Josh Levin: A side point, but I think blogging is an underrated procrastination tool, especially for journalists. If I had a blog, I would probably never finish an article. Or never get to complete a game of Solitaire.
Portland, Ore.: Hi. What worked best for me while teaching a university course called "Procrastination, Writers Block and Creativity" was to have my students stand up before the class and share their progress fighting the fight against the dreaded effects of writers' block, a large component of which was procrastination.
Seth Stevenson: I think "writer's block" is probably 80 percent procrastination. But there may be an element of intimidation, too. The blank page is an intimidating beast, and everyone fears creating something subpar or, worse, laughable.
Josh Levin: What I've found to be really helpful recently is to start writing my stories in Microsoft Outlook. I've always heard the advice that it's a good tactic stylistically to write like you're sending a letter to a friend. But I've found that it works mechanically, too ... it's a good way to trick yourself into getting started. Because everyone loves writing e-mail!
I'm down $32 in Vegas Solitaire, by the way.
Bellmore, N.Y.: My 16-year-old son is a major procrastinator, in the classic sense of the word. I can't relate and am constantly frustrated by his actions (or lack thereof). You'd think I'd get used to it by now and accept the behavior, but I can't. Any advice for those of us who have to live with a procrastinator?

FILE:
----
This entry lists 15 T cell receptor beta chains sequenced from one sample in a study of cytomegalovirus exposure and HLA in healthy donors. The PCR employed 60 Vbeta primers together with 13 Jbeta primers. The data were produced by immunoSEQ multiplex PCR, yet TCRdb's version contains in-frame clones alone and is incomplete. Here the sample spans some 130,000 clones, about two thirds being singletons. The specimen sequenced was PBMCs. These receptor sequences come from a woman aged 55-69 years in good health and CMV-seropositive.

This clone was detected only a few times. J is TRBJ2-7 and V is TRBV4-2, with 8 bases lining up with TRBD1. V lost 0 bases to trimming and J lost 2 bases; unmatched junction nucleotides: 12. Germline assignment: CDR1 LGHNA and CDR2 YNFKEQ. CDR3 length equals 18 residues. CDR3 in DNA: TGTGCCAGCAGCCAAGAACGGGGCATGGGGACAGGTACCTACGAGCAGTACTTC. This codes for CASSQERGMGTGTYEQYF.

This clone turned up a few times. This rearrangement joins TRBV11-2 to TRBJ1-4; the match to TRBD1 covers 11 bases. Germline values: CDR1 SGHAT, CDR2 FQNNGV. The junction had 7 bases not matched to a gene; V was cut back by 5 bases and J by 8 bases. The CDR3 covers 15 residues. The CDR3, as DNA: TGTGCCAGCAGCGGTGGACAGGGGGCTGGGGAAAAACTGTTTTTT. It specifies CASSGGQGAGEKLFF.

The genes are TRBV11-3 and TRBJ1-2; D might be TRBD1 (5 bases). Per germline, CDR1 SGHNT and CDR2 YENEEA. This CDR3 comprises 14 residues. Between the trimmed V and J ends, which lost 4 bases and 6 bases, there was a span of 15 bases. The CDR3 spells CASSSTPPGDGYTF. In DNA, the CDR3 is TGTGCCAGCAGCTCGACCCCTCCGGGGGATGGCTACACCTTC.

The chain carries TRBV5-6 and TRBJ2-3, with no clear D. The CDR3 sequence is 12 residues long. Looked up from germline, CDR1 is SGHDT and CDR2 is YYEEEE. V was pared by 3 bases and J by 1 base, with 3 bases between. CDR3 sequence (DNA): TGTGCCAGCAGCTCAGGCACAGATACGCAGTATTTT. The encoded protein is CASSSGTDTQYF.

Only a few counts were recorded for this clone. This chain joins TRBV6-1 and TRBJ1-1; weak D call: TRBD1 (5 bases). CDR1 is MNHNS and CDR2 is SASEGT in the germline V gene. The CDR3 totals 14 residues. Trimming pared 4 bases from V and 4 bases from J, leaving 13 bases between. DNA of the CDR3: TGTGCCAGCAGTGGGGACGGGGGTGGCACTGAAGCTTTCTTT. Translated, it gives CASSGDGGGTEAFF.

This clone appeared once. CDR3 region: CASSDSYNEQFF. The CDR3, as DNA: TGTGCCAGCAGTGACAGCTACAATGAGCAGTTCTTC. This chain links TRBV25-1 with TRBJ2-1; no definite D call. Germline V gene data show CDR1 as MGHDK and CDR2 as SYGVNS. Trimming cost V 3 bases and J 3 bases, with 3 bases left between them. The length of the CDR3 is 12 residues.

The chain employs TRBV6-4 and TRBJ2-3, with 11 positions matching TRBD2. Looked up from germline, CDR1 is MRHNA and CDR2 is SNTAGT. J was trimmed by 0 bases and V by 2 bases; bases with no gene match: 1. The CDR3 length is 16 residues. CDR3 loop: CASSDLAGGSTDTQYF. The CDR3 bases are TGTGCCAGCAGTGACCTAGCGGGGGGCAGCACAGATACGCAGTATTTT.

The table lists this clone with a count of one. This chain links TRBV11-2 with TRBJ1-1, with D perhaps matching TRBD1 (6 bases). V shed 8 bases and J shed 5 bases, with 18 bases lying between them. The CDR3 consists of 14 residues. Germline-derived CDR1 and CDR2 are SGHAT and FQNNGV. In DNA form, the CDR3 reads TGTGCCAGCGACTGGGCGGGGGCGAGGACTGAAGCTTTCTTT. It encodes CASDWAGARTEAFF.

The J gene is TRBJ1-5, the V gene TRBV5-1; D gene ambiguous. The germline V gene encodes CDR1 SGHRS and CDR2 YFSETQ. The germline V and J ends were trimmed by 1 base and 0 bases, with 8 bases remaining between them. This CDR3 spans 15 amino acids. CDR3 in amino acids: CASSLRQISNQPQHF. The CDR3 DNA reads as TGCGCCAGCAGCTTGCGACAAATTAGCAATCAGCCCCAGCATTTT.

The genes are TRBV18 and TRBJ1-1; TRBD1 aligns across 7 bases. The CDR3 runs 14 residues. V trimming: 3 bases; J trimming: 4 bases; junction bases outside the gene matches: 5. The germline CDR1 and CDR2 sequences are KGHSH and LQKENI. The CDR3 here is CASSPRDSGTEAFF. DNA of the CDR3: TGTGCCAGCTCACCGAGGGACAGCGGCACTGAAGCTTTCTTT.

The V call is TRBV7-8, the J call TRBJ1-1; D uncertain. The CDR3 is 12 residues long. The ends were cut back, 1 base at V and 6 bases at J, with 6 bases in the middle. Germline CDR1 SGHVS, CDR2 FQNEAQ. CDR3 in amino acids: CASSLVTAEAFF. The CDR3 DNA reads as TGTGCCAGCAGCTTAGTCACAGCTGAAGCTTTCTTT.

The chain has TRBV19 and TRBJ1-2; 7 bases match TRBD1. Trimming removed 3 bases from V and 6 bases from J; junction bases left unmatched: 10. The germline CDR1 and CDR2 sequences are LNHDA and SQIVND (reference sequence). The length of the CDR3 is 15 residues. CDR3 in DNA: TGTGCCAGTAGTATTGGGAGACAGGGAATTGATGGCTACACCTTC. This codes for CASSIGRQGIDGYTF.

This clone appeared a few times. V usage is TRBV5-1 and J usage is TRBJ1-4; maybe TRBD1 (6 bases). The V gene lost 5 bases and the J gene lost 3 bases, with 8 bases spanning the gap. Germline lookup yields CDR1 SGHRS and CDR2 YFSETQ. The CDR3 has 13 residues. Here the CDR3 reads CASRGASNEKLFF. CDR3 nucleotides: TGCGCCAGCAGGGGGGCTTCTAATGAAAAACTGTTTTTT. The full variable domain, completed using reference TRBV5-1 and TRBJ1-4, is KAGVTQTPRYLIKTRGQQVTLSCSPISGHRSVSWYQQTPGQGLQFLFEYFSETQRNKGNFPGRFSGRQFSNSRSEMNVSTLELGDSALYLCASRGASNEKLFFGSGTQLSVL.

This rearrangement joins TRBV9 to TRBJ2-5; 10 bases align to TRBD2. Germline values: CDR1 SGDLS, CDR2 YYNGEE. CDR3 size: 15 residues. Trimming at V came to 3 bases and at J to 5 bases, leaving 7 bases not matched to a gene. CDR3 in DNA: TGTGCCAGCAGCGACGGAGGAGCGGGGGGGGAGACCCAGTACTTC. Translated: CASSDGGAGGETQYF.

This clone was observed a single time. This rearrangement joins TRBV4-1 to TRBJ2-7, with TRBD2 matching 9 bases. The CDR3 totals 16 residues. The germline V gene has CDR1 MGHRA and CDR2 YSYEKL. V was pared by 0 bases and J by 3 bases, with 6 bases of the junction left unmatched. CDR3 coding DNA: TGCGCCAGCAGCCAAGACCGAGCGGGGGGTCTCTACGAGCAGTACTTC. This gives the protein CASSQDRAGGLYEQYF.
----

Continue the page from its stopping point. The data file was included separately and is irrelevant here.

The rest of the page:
Seth Stevenson: Probably the most foolproof cure for procrastinators (in terms of actually spurring some production) is a deadline with consequences. If you can create that for your son, it might get him moving. But then you can't complain when he procrastinates as the deadline looms—let him do his thing, hope he springs to life as time ticks down, and judge his output on its own merits when the deadline has passed.
Josh Levin: Agree with Seth that fighting through procrastination is something that you have to do on your own. Nagging him about a deadline as it's approaching isn't going to change his behavior. If the deadline has teeth, then hopefully he'll learn (eventually) how to structure his time to meet it.
Columbia, Md.: Did you really expect people to show up spot-on at 1 p.m. for this chat? Great work in Slate this week. What a fabulous way for me to procrastinate even more, and what a timely topic as I stare down three deadlines that I have no choice but to meet, that I've known about for six weeks, and that I haven't done the first thing to address. I always wonder what's wrong with me that I do this, so it was nice to know that I'm in good company with 20 percent of the population.
Josh Levin: Our "Procrastination" issue was really spectacular ... all praise to my colleague Dan Engber for putting it all together.
Actually, to be perfectly honest, I haven't read any of it. But people who got around to reading it told me that it's really good.
Seth Stevenson: I'm planning to read it sometime next week.